The final two platforms were installed in the middle top section of a steel lattice structure near a local reservoir. For the past four years, osprey have nested on the arm of a lattice tower, right above the energized conductor. In this particular location, the right-of-way is very crowded with four transmission lines plus other utilities. Without any room to set a pole off to the side, Dominion Energy tried a different experiment by installing a platform in the middle of the lattice structure up high. Instead of dropping sticks at the end of the arm above the conductor, the birds have moved to the middle of the structure. That way, the nesting materials will fall straight down and will not make contact with the wires.
Dominion Energy installed the platforms late last fall, and birds have already started to build nests on the platforms this spring.
Performing Installation by Helicopter
Dominion Energy then installed 12 platforms on structures, which spanned 2 miles across Currituck Sound in North Carolina. Dominion Energy contracted with Air2 to remove the old wood platforms and install the new Raptor Protector Platforms from PLP on adjacent concrete poles.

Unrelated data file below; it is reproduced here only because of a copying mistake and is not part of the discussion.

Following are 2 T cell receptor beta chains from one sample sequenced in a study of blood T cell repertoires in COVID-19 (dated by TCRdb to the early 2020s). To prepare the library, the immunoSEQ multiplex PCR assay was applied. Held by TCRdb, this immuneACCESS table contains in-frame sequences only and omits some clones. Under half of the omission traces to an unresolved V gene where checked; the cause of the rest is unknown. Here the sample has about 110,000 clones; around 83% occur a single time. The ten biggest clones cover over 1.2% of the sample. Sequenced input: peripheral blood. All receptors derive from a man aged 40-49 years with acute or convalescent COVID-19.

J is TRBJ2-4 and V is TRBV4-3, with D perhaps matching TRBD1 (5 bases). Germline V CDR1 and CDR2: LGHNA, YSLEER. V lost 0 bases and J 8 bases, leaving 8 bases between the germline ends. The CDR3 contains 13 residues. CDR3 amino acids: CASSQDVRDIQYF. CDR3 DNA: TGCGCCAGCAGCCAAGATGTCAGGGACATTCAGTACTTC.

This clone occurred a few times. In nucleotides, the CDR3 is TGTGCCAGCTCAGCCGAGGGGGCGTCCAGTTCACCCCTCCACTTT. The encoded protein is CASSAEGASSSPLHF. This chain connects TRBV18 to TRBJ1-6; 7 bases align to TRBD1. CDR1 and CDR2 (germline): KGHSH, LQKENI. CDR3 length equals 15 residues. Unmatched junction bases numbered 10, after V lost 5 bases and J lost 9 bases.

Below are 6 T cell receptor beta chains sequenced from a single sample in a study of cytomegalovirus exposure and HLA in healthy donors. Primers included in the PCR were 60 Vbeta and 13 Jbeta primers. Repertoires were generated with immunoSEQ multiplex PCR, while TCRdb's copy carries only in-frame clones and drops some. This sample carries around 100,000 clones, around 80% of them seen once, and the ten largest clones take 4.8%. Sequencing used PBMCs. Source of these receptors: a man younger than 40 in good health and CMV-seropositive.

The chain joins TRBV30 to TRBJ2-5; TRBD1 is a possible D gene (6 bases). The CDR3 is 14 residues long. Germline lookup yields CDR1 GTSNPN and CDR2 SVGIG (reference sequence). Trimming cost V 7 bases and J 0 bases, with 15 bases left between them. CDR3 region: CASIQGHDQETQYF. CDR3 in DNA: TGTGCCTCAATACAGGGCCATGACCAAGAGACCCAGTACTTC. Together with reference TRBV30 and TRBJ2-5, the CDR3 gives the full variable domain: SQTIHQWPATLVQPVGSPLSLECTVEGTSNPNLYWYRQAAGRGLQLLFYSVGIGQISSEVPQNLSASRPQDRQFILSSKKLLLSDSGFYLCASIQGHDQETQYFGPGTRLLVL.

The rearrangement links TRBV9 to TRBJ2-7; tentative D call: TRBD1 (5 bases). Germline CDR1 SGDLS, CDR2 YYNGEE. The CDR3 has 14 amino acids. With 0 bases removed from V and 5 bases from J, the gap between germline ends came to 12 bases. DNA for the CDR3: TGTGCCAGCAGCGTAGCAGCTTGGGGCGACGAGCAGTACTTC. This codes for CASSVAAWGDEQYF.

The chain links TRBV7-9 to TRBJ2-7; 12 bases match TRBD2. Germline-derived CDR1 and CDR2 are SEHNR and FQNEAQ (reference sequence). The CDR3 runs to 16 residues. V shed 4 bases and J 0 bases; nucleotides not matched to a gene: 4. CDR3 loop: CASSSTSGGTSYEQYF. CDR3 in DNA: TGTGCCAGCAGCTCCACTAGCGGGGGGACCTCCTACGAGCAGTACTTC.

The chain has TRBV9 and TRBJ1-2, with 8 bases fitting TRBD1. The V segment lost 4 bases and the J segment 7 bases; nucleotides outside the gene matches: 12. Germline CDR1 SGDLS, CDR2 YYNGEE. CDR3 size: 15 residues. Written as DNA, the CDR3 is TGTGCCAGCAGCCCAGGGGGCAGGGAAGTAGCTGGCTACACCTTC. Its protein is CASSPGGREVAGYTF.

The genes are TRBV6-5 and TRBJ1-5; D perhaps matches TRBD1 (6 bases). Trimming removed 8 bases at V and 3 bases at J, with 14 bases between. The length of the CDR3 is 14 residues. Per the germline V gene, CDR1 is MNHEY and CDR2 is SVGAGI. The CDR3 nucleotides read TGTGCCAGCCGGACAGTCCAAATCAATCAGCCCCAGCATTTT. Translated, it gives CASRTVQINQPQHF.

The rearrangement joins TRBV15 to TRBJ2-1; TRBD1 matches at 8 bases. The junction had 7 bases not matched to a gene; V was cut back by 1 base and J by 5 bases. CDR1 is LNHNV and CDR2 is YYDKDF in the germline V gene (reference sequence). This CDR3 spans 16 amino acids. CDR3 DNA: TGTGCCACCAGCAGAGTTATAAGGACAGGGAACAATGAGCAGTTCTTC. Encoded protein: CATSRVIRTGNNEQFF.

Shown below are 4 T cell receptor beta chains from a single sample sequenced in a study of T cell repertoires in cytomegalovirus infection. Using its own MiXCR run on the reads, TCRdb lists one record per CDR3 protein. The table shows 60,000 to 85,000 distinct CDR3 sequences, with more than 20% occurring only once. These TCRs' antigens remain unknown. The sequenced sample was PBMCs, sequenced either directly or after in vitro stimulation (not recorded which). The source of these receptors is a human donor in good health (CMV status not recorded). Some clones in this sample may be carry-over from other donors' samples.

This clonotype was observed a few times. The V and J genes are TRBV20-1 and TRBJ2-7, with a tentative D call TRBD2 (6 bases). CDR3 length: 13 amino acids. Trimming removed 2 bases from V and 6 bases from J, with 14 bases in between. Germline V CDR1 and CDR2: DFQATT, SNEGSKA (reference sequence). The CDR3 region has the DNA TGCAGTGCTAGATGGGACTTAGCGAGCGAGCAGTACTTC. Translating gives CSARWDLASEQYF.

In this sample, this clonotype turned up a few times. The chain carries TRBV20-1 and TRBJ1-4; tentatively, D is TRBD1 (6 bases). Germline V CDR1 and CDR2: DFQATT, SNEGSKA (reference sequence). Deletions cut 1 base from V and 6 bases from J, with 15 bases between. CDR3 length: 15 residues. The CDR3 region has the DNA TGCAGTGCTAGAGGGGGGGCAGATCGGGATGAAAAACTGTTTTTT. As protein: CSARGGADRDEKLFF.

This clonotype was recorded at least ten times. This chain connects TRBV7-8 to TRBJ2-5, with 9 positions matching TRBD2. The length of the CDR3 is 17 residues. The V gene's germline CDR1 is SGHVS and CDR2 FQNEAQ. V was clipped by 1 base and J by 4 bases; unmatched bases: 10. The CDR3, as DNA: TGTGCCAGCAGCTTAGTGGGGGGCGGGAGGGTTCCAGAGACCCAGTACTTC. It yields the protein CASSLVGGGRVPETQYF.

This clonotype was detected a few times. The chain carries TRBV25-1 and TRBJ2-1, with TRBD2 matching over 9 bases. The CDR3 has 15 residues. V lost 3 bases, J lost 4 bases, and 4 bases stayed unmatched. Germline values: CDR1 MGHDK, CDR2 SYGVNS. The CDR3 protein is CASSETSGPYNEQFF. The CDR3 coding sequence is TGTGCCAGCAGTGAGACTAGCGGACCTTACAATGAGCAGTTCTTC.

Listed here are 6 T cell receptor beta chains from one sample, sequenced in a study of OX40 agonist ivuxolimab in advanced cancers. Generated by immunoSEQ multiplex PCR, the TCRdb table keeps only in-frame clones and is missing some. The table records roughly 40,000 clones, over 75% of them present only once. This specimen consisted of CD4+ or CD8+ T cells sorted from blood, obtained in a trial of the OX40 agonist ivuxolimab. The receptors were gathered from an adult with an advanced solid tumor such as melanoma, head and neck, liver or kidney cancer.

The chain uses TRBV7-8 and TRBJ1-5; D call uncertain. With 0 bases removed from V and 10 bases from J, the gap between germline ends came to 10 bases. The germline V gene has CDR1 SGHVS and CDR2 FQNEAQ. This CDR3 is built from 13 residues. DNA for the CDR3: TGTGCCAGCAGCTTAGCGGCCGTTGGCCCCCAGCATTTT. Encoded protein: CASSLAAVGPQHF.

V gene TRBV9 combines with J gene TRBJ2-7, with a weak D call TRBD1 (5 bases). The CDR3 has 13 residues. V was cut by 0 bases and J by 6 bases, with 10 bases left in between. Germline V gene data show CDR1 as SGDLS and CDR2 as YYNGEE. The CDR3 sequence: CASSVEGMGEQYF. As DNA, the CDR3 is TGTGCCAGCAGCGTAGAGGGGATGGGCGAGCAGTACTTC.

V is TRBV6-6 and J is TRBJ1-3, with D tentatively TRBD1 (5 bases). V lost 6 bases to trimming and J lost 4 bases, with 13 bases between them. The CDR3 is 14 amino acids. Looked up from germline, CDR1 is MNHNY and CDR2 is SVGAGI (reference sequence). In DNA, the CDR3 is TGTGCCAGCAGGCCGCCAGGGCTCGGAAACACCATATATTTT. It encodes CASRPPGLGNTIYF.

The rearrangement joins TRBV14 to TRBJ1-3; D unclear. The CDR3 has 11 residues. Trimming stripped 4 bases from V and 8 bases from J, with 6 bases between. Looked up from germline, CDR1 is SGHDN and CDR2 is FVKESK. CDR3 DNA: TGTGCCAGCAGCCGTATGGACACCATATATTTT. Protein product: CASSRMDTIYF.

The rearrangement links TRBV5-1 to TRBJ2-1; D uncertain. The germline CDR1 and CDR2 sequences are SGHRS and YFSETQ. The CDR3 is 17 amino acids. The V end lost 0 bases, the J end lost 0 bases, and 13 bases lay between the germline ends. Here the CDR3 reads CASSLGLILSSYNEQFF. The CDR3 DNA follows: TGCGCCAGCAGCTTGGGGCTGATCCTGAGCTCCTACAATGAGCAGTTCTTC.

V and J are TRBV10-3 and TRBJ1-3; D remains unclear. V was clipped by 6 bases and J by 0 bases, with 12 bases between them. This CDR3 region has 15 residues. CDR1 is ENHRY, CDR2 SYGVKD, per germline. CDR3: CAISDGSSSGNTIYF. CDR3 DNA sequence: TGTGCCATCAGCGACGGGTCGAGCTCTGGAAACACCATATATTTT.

As part of this process, the Air2 linemen were suspended below a helicopter by a 75-ft tether and dropped off on the concrete structure. They would remove the old platform and connect it to the helicopter’s rope. The helicopter would then drop off the old platform, pick up the new one and deliver it to the linemen. After the new one was installed, the linemen would be moved to the next structure.
The helicopter provided a safe and quick way for the linemen to remove the old platforms and install new ones. While Air2 scheduled four days for the installation, the linemen and the helicopter pilot were able to finish the task in just a day and a half. Because the platforms were lightweight and easy to install, the job took less time than anticipated.
Today, the osprey can safely build their nests on these 12 new aluminum platforms, therefore protecting both the reliability of the transmission system and the future of the avian species. ♦
Carter Clevinger is a project manager II in Dominion Energy's electric transmission reliability group. He has been with the company for almost 32 years and has extensive experience in both distribution and transmission